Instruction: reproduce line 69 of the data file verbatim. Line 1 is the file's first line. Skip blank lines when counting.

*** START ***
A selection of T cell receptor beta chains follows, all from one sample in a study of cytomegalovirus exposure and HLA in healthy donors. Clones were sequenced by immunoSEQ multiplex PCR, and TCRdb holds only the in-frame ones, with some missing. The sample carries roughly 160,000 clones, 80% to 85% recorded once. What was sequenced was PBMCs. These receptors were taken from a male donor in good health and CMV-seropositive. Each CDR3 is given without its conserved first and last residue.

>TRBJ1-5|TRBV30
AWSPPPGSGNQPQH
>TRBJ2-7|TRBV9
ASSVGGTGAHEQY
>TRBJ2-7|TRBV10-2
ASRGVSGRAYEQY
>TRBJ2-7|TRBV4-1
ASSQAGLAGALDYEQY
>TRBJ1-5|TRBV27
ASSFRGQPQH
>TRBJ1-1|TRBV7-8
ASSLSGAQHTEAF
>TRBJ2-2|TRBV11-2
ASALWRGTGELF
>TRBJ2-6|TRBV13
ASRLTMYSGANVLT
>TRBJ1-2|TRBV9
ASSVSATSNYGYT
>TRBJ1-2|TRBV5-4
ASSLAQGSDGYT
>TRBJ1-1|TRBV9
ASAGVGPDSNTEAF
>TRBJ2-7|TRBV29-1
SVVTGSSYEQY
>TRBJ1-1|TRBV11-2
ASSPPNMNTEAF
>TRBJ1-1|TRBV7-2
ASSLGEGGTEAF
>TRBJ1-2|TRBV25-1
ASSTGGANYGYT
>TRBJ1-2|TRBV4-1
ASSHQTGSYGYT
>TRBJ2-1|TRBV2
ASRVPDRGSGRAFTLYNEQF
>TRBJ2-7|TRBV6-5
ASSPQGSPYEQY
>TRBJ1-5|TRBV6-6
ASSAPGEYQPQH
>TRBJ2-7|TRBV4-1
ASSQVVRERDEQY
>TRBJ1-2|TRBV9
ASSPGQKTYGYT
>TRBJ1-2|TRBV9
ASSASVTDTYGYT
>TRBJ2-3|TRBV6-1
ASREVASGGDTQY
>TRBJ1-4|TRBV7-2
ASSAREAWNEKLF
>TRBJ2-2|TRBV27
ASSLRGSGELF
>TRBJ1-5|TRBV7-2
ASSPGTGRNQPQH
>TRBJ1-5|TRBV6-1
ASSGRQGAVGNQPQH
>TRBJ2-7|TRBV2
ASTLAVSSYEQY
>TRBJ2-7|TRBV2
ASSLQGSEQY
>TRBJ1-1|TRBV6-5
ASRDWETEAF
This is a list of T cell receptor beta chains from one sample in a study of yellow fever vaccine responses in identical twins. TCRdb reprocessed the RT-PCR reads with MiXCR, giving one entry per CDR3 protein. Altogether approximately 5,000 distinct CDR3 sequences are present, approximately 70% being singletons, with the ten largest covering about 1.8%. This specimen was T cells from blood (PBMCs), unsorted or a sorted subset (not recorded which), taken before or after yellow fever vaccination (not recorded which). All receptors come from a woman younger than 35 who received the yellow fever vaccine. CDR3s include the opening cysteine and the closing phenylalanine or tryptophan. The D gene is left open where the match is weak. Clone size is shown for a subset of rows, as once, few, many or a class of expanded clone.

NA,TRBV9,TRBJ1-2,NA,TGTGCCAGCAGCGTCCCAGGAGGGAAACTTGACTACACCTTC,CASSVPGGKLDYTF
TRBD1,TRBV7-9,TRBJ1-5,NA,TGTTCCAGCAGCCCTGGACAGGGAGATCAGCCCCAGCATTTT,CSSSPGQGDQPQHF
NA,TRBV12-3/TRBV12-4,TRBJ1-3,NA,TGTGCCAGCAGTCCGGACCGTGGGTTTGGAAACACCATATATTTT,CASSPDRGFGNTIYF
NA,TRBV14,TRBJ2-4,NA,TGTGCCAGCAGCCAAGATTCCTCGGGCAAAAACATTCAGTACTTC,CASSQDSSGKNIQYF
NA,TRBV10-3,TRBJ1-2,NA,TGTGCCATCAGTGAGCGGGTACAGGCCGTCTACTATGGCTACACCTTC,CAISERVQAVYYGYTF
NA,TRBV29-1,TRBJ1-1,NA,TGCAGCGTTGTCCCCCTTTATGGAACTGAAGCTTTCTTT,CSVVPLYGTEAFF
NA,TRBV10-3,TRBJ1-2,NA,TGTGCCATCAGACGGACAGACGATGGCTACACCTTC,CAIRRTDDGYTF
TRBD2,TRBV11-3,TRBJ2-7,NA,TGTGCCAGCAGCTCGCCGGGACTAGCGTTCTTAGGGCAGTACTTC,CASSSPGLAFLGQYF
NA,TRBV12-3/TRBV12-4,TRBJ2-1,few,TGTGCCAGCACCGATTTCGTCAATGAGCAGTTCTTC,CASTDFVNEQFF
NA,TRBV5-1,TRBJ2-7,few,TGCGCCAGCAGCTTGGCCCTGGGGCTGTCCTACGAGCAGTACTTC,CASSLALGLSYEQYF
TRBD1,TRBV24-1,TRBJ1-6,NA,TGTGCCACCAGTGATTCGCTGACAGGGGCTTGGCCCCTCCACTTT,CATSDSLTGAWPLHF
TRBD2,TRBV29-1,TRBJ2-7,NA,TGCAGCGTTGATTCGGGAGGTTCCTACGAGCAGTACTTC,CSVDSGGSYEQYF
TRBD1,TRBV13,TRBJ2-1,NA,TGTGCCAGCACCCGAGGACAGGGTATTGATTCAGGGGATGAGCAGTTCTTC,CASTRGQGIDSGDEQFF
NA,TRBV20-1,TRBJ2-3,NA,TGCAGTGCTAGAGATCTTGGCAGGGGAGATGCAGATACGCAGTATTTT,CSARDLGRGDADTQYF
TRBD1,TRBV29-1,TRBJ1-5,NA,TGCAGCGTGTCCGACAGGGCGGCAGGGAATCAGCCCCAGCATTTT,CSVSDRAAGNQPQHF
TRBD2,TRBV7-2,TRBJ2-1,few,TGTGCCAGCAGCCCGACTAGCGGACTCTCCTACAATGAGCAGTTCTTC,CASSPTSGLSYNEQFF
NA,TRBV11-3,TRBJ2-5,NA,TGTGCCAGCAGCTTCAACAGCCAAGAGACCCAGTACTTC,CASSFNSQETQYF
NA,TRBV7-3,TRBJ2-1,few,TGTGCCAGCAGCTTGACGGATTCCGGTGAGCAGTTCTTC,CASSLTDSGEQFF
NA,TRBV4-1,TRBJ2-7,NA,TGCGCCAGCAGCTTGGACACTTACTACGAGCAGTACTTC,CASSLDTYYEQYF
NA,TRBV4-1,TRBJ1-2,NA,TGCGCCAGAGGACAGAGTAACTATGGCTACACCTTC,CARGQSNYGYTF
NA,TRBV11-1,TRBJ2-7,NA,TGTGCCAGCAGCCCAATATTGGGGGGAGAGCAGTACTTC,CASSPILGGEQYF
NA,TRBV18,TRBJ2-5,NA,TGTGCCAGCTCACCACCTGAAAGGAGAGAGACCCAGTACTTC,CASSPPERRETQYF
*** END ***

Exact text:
NA,TRBV10-3,TRBJ1-2,NA,TGTGCCATCAGACGGACAGACGATGGCTACACCTTC,CAIRRTDDGYTF